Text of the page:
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  1. #1
    Bourbonian of the Year 2011
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    Pikesville Straight Rye

    I recently acquired a bottle from Baltimore. The bottle looks very recent. Stamped on the base is a 2001 by which I infer it was filled with Bernheim whiskey. This is 4 year old rye and it doesn't taste older.

    This rye tastes quite different than Rittenhouse. Assuming it is the same mashbill, the differences must result from maturation alone which means different locations in the warehouse. But I wonder if in fact the recipes are different since the whiskeys have always tasted quite different to me.

    In the past, Pikesville (from HH - not the Maryland original) was aggressive in taste. It had a huge raw rye hit and needed taming with ginger ale or in a cocktail mix.

    This current one is far more drinkable on its own. The rye is quite evident but does not obtrude overly, and the background is medium-age "bourbon" wood (probably the corn element and char) with some pleasant appley notes in the background. There is also a pleasing, "creamy" quality, it reminded me of the aromatic sweetness of cream soda pop.

    It would be interesting to try this at 100 proof but at 80 it is very approachable and very well balanced for neat sampling.

    Like Rittenhouse, I find Pikesville has gotten better. In Rittenhouse's case, I thought perhaps for the current BIB it might have something to do with the still it was made in (Early Time's) but because this current Pikesville is so good I think the reason in both cases is simply a renewed focus on these whiskeys. I think HH realises the market is aware of and wants quality rye and it is ensuring that its batches are better than ever, I think it is giving more attention in other words to the category.

    Whatever the reasons, Rittenhouse BIB and Pikesville are excellent whiskeys and they come to boot at a bargain price.

    Gary
    Last edited by Gillman; 10-18-2006 at 04:28.

  2. #2
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    Gary,

    I will purchase a new bottle and do a comparison with other Pikesville whiskey I have opened. I hope your right as improvement in the brand would be well received in Maryland and surrounding states.
    Dave G.

  3. #3
    Bourbonian of the Year 2011
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    Dave, I think you will be surprised.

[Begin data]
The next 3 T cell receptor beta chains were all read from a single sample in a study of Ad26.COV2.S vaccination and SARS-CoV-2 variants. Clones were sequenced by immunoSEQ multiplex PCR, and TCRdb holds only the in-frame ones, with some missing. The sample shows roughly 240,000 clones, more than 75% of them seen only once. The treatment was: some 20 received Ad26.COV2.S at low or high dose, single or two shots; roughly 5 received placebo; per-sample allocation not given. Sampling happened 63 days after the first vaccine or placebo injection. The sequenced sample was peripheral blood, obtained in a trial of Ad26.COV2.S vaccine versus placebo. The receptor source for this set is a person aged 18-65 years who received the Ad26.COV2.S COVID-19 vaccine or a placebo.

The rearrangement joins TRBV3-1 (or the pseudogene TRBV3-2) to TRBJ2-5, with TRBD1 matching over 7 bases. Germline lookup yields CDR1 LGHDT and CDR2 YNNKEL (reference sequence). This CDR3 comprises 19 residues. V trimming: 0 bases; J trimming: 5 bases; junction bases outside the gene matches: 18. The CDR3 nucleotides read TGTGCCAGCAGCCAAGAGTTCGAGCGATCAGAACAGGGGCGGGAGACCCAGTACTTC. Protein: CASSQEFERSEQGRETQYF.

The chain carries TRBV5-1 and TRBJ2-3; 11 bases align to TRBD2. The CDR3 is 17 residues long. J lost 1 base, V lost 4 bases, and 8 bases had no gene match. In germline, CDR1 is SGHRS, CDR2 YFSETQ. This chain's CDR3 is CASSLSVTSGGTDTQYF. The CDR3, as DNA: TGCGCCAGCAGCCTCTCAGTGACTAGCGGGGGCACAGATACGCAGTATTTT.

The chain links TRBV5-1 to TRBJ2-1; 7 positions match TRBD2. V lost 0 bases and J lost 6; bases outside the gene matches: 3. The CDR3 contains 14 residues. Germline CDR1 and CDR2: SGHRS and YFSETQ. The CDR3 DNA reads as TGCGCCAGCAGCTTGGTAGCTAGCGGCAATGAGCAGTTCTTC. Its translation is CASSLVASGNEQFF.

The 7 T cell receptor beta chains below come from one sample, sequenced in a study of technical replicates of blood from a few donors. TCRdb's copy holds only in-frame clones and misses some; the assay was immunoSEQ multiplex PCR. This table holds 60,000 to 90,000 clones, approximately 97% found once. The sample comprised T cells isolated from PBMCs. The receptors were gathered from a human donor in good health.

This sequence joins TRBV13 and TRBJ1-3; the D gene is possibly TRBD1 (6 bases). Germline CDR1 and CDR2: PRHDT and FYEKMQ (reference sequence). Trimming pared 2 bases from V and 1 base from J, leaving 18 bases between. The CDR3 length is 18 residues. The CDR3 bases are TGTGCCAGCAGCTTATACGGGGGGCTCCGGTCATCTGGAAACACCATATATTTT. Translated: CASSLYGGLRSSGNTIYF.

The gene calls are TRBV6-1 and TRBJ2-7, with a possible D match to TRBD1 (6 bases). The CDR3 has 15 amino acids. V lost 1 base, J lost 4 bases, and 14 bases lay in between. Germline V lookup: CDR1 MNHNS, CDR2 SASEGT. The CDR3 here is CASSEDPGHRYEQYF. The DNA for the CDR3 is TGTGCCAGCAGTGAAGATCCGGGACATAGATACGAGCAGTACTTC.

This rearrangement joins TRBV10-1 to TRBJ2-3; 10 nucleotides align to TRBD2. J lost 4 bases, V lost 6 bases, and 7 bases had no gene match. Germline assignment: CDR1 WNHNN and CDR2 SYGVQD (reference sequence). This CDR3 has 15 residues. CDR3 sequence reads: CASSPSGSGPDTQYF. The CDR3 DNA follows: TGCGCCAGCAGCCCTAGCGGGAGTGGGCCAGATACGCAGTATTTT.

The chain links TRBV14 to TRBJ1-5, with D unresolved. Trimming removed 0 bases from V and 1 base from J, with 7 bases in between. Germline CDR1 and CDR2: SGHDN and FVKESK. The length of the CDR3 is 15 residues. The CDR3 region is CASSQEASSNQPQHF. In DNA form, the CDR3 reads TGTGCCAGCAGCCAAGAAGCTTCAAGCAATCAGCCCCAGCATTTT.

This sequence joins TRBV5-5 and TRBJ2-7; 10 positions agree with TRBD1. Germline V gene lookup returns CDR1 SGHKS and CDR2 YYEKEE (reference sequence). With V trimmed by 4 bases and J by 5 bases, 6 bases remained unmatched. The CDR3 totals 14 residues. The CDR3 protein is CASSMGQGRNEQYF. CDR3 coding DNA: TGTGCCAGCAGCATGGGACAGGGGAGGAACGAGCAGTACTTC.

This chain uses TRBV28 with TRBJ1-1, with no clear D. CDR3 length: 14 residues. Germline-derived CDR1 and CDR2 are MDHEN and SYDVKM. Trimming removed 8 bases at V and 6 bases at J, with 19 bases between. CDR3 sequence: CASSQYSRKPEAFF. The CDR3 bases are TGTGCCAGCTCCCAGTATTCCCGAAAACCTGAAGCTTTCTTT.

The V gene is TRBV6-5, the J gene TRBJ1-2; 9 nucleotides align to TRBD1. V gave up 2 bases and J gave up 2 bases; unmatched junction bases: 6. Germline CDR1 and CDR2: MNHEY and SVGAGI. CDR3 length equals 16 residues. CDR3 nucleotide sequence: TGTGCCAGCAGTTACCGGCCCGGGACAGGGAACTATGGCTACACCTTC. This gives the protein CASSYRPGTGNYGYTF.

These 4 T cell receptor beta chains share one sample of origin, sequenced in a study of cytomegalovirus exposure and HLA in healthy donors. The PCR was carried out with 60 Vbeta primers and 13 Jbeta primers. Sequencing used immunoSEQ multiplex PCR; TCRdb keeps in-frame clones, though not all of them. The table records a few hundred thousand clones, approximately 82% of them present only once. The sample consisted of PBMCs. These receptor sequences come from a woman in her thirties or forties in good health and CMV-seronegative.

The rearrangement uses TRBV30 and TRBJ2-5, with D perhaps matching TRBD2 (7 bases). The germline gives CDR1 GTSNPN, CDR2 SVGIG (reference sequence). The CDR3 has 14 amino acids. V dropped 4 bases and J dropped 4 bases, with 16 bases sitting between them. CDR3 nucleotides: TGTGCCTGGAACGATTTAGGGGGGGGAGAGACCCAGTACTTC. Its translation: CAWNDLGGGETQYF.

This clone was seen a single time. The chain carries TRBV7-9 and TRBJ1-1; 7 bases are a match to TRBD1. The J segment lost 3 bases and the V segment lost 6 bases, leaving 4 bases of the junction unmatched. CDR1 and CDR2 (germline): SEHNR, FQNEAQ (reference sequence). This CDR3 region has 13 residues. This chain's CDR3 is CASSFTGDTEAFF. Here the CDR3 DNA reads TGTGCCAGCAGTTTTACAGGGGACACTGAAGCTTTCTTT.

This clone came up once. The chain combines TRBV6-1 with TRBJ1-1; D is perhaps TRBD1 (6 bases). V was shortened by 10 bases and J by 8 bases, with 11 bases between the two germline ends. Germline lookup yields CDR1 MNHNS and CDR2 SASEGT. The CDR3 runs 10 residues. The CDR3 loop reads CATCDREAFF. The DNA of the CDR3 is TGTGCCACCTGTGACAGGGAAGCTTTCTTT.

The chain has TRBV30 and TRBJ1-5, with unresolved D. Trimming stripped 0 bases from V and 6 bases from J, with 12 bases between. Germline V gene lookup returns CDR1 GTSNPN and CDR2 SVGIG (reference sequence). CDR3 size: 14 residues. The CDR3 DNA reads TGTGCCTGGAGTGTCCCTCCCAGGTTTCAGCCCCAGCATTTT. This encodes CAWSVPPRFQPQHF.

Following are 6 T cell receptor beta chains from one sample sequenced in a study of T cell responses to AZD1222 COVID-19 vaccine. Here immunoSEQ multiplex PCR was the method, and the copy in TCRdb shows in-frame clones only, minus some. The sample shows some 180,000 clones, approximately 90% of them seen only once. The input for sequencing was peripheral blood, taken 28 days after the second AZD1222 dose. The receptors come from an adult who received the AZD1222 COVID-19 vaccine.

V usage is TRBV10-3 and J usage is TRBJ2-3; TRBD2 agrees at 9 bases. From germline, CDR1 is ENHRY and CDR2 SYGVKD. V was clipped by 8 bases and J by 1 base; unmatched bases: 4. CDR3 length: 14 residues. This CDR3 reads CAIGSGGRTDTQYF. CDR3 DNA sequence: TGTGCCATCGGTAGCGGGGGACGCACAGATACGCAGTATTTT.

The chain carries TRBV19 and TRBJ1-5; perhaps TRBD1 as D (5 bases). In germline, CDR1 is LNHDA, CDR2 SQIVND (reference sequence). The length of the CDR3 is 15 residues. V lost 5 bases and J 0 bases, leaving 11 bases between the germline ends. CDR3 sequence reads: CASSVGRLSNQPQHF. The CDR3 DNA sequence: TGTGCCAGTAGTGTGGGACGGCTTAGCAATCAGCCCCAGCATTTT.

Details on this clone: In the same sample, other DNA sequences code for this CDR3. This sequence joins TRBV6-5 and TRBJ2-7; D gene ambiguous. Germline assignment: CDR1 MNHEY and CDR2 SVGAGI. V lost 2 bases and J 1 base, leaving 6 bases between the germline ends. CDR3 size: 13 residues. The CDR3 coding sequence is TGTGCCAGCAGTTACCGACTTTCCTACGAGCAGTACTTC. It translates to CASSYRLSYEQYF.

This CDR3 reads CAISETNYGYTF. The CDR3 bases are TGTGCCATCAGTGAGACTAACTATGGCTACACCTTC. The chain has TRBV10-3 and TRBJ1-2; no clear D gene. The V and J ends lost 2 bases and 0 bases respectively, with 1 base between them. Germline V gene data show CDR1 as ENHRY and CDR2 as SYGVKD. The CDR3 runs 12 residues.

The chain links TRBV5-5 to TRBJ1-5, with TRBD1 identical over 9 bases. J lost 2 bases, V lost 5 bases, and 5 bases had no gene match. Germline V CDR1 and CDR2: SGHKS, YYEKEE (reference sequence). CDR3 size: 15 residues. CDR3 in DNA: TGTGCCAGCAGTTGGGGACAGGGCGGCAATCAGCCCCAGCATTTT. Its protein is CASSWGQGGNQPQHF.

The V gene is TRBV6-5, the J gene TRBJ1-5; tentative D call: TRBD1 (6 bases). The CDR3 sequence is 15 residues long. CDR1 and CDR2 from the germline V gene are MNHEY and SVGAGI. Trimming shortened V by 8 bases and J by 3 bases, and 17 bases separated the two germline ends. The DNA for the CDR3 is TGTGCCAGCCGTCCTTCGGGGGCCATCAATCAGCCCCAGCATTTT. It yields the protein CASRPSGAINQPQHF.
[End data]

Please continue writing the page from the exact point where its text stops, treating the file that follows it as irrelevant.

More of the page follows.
The base of my bottle reads at top: JG ........BM. Then one inch down: 42.............05. At very bottom, a 17.

    Delphic, but I take it the '05 means the bottle was made in that year, and the label dress is very fresh. (When I said in my earlier note the base said '01, I meant '05, I was writing from memory. What I meant was, a bottling in '05 of 4 year old whiskey would mean the whiskey was made in 2001 - at Bernheim. Even at 5 years old this would be so).

    This is really good whiskey. Try it.

    Gary
    Last edited by Gillman; 10-18-2006 at 19:12.

  4. #4
    Advanced Taster
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    I just finished my second bottle of Pikesville. I have no idea when they were bottled, but probably no earlier than 2005. When I first tried it, I didn't like it very much. I started to really like it when I tried it next to WT Rye. I could REALLY get the fruity flavors that way. Now I like it a lot. It's pretty different from the other ryes I've tried including Rittenhouse BIB (thanks Howie!) which is superb, Old Overholt which I don't really care for, and WT Rye which I like.

    Anyway, I'll be getting a third bottle soon. I find Pikeville to be a good pour when I want something less complex. Not an "everyday", but often, especially for under $10.

    Jay
    Saturday night I was downtown
    Working for the FBI
    Sitting in a nest of bad men
    Whisky bottles piling high
    - The Hollies

  5. #5
    Bourbonian of the Year 2011
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    Well put and I fully agree. Pikesville now is better than it was 5 years ago, though, it had a harsh edge then (which I think Dave was adverting to) that is gone in favor of good integrated flavor with a fruity/creamy background.

    Gary

  6. #6
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    I attended the Rye Whiskey seminar presented by Parker Beam and Larry Kass at WhiskeyFest on Monday.

    The 3 whiskeys tasted were Pikesville, Rittenhouse, and Rittenhouse 21.

    The Pikesville and Rittenhouse are currently being distilled by HH and use the same mashbill. The Rittenhouse has a fruitier nose and taste and is 1 yr older than the Pikesville. Both are very good ryes.

    The Rittenhouse 21 is an excellent aged rye, fruitier, spicier and with more wood.